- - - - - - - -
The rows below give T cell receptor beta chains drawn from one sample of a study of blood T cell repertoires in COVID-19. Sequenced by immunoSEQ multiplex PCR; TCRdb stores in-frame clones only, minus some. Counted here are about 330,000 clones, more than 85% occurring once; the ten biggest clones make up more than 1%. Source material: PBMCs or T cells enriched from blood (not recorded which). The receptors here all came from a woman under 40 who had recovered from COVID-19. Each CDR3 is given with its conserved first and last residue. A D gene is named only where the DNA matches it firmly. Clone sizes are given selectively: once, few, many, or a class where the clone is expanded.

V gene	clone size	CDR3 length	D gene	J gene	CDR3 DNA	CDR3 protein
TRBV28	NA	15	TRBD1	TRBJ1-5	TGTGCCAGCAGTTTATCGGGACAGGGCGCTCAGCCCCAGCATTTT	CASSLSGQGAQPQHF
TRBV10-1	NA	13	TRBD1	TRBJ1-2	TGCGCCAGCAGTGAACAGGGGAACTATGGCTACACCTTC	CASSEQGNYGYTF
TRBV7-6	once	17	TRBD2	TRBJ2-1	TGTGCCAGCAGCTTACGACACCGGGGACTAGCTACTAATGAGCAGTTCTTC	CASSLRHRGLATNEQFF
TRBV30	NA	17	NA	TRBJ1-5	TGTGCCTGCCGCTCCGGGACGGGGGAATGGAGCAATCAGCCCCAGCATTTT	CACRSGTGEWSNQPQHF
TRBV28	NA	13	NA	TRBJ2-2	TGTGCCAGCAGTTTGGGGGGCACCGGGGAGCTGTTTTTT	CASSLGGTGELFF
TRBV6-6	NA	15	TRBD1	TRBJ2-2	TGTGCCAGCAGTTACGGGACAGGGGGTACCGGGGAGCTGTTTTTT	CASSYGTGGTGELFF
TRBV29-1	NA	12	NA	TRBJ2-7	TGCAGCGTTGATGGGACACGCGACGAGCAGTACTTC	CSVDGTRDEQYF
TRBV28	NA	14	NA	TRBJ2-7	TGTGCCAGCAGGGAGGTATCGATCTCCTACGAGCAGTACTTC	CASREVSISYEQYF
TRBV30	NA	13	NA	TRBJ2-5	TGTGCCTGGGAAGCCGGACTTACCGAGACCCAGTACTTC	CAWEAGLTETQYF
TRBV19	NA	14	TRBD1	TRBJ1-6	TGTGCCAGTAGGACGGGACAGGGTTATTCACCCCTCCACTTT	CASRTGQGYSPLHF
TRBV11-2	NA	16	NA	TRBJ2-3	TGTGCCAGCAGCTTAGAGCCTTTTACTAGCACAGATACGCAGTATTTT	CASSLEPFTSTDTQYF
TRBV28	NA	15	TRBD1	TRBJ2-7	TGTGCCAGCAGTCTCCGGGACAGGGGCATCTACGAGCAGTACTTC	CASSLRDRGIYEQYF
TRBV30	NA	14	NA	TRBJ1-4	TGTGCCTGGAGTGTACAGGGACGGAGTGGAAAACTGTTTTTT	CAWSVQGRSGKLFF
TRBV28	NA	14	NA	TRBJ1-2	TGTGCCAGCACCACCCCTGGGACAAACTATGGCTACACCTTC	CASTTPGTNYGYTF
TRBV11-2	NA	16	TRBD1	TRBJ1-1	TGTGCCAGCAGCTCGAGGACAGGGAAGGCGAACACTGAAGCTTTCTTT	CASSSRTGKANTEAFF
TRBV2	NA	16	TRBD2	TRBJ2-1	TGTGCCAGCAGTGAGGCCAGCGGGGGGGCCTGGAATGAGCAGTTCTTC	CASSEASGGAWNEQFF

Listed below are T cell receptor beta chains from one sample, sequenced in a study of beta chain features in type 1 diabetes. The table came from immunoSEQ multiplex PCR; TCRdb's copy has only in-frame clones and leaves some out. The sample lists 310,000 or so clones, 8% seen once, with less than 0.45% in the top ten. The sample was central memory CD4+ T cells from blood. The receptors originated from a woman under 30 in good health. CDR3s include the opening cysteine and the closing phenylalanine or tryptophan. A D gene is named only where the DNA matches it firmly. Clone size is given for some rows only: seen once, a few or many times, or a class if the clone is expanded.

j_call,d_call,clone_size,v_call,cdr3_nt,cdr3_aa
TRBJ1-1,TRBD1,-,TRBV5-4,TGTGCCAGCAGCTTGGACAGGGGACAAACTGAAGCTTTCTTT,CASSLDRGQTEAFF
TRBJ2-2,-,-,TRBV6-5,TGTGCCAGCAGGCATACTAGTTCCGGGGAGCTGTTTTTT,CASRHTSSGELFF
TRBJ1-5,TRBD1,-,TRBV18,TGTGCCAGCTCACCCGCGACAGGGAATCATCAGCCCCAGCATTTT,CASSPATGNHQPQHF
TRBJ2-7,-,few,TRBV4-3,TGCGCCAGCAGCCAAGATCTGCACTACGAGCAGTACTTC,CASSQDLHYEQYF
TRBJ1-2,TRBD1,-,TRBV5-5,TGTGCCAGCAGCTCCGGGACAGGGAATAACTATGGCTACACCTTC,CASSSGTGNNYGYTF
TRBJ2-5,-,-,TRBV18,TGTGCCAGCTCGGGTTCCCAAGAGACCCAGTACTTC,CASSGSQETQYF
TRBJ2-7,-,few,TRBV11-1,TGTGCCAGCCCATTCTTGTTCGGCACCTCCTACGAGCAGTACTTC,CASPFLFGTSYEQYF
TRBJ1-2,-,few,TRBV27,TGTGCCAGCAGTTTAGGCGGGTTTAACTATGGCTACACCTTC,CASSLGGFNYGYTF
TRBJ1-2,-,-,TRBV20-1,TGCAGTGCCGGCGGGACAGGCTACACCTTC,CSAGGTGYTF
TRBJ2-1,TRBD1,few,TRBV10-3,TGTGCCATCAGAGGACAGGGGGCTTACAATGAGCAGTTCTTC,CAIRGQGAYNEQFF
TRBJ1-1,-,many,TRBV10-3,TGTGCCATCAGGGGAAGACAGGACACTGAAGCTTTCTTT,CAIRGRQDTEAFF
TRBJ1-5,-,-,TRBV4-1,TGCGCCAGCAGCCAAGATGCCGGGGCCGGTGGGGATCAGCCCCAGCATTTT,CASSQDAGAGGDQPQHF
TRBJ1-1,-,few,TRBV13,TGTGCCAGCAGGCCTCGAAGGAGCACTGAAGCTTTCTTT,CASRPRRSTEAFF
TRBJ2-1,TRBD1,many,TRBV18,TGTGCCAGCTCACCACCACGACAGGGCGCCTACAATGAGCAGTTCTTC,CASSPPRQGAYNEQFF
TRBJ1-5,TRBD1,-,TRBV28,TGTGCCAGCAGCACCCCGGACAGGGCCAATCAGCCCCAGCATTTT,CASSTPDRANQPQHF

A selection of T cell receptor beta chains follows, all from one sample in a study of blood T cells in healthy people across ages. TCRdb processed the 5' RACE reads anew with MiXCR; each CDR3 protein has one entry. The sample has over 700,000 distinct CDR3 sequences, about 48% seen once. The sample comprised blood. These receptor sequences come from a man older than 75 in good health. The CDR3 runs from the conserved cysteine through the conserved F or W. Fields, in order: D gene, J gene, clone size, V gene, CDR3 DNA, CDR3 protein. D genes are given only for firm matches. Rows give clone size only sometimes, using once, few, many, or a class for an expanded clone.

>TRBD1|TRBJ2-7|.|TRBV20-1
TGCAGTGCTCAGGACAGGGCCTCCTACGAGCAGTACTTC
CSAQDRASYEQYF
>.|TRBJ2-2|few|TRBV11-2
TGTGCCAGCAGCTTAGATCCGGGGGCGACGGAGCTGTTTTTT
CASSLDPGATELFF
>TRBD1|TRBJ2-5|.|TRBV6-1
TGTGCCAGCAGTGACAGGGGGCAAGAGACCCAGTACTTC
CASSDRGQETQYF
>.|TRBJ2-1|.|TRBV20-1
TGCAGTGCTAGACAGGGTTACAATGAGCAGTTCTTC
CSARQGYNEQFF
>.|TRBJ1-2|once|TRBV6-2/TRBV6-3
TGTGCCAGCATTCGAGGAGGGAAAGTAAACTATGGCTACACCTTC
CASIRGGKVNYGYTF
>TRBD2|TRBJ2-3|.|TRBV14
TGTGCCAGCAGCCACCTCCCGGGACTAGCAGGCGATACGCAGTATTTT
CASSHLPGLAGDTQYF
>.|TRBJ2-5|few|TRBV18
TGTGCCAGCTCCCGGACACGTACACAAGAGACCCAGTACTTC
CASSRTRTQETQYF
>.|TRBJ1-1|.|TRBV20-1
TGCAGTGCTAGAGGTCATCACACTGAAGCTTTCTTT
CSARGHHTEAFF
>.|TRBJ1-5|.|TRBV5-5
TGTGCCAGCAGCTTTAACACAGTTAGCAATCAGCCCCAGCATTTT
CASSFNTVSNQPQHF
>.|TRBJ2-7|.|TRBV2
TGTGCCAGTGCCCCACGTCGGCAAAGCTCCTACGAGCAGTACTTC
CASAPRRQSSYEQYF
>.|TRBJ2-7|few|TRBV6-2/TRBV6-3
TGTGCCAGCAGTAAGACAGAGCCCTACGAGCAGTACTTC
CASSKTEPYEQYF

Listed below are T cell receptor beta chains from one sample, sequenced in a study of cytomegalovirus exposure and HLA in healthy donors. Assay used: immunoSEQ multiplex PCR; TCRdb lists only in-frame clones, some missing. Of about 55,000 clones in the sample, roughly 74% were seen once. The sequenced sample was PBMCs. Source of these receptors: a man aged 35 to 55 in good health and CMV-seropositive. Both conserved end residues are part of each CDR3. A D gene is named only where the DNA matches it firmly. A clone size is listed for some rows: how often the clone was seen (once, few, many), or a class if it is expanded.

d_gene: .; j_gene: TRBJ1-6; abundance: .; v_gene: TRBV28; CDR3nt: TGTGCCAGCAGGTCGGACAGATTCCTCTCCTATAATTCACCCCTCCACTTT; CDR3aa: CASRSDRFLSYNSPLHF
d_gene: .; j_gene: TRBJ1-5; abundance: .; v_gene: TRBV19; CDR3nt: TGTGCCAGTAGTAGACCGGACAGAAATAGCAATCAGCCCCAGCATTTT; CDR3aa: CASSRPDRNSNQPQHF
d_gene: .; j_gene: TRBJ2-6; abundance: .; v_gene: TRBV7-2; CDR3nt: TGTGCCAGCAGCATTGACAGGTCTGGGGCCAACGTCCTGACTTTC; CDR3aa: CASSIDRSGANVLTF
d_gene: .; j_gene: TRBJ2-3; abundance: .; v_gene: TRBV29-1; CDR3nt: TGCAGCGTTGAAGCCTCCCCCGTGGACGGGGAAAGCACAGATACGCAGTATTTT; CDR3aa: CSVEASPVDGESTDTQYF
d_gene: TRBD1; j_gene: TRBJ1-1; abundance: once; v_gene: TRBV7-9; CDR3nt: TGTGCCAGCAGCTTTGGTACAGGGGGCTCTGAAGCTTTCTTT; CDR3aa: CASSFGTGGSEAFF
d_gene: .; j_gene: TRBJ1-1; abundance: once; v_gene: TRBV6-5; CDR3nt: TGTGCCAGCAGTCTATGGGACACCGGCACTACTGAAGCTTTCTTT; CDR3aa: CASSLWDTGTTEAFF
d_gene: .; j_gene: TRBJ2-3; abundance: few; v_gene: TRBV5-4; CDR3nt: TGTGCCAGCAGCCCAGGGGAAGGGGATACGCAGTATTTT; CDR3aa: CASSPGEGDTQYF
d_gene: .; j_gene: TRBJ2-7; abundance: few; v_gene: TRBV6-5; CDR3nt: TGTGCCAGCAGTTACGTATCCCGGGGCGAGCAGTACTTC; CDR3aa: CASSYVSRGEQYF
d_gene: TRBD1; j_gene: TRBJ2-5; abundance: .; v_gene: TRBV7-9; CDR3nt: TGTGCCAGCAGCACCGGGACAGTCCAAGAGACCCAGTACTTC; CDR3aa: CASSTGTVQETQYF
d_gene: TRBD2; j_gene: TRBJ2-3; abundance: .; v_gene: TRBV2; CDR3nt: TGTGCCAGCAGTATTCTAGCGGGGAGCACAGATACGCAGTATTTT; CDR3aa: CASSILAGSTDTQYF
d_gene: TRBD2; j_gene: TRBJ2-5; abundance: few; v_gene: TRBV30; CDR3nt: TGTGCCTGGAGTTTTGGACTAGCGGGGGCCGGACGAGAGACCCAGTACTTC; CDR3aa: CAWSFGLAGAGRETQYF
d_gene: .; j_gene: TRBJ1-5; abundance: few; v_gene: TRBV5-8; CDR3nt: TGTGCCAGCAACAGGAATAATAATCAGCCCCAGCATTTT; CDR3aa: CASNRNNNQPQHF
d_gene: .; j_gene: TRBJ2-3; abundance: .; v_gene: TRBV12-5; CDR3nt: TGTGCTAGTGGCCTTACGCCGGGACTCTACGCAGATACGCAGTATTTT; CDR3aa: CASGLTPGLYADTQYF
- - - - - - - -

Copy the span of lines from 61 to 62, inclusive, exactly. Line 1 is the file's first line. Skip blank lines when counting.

>.|TRBJ1-5|.|TRBV5-5
TGTGCCAGCAGCTTTAACACAGTTAGCAATCAGCCCCAGCATTTT